Facebook has been paying users $20 a month to install an app which monitors their phone and web activity and sends it back to the social media giant, a report has revealed. The app may run afoul of Apple’s privacy guidelines.
Launched in 2016, the “research app,” first uncovered by TechCrunch, allows Facebook to continuously collect a user’s private data, including chats from instant messaging apps, photos and videos, emails, web browsing activity, and more.
Aimed at people aged 13 to 25, the app, according to Facebook, is designed to study mobile usage habits. Users were also asked to take screenshots of their Amazon order history page.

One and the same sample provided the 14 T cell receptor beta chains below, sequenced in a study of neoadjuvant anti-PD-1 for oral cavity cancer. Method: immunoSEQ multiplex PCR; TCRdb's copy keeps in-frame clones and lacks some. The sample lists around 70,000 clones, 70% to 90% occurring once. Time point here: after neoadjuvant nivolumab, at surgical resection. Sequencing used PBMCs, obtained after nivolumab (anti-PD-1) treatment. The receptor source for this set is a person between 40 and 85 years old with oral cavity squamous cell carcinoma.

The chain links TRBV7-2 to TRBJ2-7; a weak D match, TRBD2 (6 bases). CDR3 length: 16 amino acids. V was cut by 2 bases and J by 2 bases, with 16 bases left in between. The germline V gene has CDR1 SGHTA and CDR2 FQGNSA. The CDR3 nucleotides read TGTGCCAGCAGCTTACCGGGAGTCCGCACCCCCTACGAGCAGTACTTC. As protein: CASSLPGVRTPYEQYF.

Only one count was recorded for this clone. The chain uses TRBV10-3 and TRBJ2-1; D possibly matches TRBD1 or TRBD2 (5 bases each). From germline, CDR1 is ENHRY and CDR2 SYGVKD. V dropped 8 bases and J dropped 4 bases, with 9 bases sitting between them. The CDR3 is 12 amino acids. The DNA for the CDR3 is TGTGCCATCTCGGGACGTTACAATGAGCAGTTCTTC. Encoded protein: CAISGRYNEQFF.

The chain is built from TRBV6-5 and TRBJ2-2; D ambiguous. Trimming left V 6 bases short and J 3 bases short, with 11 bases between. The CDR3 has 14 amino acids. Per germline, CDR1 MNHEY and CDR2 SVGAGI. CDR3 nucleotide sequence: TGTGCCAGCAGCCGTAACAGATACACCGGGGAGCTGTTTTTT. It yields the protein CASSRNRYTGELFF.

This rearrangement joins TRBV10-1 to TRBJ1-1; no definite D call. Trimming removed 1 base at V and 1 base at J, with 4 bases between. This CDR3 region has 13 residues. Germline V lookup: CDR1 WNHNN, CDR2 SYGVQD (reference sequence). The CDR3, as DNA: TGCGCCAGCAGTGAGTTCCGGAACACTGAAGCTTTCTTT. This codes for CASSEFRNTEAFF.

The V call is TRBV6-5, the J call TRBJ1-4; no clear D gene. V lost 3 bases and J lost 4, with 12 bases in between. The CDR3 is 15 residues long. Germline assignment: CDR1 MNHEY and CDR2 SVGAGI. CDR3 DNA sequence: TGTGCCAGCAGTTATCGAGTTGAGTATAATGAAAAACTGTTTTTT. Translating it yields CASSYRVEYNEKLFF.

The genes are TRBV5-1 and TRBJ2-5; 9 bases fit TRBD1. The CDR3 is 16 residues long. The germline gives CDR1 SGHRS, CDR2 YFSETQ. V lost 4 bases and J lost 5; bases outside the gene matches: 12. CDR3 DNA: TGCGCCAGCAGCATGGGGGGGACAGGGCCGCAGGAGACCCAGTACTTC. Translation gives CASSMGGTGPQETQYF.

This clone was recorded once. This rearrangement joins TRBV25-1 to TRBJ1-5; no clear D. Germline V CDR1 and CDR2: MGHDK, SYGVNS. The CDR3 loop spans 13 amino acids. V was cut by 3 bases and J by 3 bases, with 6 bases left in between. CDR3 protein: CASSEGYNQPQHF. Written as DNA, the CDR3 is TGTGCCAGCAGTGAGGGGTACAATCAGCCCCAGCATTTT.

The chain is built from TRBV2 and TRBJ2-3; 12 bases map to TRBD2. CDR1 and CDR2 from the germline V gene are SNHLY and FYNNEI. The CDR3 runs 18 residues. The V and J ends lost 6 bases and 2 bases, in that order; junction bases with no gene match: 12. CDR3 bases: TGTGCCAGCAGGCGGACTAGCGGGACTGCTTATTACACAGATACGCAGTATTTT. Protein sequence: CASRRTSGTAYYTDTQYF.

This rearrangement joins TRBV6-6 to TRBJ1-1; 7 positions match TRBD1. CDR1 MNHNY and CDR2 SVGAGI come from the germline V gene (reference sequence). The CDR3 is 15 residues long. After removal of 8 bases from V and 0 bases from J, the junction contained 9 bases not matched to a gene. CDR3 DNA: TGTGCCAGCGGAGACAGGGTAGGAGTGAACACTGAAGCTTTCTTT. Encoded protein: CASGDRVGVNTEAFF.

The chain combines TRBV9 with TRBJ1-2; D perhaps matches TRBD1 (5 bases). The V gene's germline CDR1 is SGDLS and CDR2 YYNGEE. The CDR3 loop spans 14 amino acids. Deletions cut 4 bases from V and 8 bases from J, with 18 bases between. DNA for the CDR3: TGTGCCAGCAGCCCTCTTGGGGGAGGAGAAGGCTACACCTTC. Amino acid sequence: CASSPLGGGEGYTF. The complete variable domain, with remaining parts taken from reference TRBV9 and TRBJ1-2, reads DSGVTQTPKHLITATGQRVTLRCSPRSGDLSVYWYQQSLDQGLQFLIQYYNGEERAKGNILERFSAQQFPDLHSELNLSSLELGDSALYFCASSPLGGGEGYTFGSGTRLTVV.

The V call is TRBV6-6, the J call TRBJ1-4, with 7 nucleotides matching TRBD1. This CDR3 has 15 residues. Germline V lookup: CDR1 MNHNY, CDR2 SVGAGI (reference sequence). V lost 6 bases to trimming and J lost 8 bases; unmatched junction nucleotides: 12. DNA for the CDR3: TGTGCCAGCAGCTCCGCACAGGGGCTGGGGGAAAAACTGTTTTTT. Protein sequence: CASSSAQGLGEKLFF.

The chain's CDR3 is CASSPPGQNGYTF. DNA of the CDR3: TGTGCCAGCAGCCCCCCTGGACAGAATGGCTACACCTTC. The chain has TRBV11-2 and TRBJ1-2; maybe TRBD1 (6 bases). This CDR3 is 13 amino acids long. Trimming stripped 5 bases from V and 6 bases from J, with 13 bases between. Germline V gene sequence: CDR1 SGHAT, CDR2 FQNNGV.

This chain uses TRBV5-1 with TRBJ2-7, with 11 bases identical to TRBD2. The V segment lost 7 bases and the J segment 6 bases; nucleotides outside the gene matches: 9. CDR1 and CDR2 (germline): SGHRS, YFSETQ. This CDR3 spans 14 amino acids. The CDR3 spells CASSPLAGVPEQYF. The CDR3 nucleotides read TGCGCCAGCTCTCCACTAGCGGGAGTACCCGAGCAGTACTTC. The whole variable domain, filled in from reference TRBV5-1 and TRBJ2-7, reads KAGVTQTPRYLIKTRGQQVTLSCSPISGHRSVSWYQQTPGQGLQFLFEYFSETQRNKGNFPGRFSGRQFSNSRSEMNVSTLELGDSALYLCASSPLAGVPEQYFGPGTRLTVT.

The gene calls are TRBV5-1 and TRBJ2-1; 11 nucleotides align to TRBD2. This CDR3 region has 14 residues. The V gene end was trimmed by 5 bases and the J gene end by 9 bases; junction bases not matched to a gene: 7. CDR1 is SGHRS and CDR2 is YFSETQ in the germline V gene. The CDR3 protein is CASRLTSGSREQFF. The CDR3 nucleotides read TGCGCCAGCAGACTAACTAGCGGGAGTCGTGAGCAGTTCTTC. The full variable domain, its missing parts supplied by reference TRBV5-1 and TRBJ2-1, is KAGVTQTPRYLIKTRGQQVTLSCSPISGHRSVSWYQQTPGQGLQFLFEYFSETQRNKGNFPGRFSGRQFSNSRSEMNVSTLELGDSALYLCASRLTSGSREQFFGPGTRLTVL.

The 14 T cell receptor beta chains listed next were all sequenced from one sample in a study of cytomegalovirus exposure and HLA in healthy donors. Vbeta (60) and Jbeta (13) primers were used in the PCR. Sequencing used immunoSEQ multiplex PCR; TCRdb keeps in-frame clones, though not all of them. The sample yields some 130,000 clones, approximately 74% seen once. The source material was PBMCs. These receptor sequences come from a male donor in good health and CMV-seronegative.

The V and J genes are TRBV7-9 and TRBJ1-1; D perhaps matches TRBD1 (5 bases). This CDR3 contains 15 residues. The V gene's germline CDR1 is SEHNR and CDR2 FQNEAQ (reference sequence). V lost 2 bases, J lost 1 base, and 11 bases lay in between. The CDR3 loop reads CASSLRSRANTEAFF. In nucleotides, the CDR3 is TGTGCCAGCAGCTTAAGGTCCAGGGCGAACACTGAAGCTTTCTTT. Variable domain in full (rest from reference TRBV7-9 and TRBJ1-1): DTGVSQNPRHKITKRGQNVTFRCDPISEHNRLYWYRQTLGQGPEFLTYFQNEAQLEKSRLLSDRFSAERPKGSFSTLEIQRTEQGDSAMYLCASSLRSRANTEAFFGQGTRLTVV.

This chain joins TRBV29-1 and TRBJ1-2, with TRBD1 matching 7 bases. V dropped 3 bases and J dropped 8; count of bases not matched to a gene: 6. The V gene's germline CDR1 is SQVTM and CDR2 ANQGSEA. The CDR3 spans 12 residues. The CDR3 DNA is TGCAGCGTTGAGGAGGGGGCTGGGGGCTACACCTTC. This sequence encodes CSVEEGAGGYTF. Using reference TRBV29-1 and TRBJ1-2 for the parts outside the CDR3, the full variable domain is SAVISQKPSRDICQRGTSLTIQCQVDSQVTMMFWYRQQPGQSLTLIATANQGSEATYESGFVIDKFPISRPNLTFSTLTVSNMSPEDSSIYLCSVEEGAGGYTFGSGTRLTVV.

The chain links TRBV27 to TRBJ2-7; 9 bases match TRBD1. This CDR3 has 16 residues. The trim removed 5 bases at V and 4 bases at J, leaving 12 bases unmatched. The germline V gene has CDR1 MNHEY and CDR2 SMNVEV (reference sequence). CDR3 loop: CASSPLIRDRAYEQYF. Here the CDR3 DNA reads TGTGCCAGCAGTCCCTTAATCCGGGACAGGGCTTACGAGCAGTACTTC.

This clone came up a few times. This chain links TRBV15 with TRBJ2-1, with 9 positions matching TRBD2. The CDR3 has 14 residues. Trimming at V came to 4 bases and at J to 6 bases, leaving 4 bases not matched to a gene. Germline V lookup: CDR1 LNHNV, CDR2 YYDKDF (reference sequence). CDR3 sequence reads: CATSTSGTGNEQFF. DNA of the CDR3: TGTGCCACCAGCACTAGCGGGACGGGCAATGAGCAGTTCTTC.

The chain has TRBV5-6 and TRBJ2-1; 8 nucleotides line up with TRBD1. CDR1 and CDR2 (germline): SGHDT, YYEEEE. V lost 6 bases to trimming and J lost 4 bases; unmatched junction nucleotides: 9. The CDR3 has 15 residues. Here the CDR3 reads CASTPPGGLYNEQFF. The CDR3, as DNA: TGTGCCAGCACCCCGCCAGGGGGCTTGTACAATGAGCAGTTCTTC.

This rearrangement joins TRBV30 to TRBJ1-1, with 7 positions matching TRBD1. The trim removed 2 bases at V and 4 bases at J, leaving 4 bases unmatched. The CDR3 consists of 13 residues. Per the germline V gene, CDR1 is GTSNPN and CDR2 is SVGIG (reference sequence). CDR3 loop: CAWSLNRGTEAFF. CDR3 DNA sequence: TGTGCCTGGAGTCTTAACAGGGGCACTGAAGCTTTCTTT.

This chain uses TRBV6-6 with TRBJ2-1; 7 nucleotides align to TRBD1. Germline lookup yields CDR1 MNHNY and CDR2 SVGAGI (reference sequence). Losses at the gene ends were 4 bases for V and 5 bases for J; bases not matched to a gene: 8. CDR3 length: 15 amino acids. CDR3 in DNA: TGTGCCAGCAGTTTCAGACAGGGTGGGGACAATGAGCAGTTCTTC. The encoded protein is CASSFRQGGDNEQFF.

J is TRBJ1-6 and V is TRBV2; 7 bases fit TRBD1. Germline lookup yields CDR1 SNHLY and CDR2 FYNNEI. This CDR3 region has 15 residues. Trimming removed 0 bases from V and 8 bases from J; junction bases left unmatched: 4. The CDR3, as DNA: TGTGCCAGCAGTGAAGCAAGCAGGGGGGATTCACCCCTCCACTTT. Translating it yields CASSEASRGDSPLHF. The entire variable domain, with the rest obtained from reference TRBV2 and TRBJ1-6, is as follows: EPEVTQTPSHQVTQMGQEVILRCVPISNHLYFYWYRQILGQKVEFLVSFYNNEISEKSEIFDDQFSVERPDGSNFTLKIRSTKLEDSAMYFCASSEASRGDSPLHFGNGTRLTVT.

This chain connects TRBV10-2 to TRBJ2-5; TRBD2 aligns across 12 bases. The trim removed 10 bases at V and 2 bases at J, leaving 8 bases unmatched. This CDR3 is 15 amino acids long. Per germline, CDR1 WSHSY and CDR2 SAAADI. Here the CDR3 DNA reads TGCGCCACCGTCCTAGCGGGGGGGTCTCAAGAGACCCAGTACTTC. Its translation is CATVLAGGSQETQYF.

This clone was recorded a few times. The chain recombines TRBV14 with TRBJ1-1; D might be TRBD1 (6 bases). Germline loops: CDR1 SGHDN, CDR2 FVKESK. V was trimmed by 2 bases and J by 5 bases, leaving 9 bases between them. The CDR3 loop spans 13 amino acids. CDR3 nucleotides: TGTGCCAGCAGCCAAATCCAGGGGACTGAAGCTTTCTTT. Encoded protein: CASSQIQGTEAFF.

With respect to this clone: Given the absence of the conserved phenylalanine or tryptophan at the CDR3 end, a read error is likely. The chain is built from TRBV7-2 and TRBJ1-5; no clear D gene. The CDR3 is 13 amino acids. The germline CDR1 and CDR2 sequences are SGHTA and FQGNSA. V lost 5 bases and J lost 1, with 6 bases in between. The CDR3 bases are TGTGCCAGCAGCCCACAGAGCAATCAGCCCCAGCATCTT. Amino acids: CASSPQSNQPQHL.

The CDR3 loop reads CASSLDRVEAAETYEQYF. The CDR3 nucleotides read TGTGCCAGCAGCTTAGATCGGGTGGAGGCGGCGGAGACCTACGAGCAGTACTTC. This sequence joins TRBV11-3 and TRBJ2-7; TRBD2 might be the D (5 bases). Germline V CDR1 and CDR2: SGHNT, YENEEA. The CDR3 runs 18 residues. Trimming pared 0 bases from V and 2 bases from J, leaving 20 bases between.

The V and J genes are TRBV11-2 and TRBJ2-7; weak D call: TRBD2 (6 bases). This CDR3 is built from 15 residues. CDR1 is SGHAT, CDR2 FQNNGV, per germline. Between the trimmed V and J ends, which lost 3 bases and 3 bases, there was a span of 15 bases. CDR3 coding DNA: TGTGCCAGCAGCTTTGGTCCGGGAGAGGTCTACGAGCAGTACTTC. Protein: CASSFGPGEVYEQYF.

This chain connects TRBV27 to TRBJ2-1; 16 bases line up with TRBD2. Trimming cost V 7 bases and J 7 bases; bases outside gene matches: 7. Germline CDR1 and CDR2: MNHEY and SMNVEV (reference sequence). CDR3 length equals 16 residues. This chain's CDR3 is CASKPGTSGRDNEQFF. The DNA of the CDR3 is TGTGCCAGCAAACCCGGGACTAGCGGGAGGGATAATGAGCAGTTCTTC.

While the app is voluntarily downloaded and installed in exchange for upwards of $20 a month, critics have noted that the program closely resembles a similar Facebook-owned app, Onavo, which gave the company undisclosed access to sensitive user data. Facebook was later forced to remove Onavo from Apple’s App Store, due to violations with Apple’s data collection policies.
TechCrunch also reported that Facebook took steps to conceal its involvement in the “research” project, opting to contract outside companies to promote and find recruits for a “paid social media research study.” Users are only informed that the app is called “Facebook Research” until just before they install the program.
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